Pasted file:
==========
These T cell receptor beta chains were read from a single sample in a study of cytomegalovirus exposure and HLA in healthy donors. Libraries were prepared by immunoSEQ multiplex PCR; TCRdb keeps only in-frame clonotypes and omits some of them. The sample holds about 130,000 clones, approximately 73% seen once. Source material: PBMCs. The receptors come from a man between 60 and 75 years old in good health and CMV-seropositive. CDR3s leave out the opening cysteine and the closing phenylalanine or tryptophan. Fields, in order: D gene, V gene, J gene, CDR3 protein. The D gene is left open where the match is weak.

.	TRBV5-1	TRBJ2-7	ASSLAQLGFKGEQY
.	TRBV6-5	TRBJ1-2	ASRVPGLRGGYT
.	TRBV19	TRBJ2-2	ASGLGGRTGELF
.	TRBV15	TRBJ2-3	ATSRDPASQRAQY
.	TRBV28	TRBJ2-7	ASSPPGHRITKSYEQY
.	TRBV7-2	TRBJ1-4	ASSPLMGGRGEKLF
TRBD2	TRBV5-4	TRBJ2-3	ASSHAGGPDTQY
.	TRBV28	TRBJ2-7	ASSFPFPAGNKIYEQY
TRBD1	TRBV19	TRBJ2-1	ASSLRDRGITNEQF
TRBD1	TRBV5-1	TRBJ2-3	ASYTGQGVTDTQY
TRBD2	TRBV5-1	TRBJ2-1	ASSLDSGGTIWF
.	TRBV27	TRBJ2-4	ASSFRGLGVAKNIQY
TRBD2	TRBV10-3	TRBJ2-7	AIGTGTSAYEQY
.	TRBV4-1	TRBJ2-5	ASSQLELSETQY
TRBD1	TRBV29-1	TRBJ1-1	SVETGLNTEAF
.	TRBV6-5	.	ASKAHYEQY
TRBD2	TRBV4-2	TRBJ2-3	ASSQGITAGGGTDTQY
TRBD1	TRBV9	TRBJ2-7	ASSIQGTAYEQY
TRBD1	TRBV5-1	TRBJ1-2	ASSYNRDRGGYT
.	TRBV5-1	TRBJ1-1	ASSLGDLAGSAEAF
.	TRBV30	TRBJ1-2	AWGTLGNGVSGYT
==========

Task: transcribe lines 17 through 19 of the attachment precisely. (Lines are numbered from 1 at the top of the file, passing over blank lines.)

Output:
.	TRBV6-5	.	ASKAHYEQY
TRBD2	TRBV4-2	TRBJ2-3	ASSQGITAGGGTDTQY
TRBD1	TRBV9	TRBJ2-7	ASSIQGTAYEQY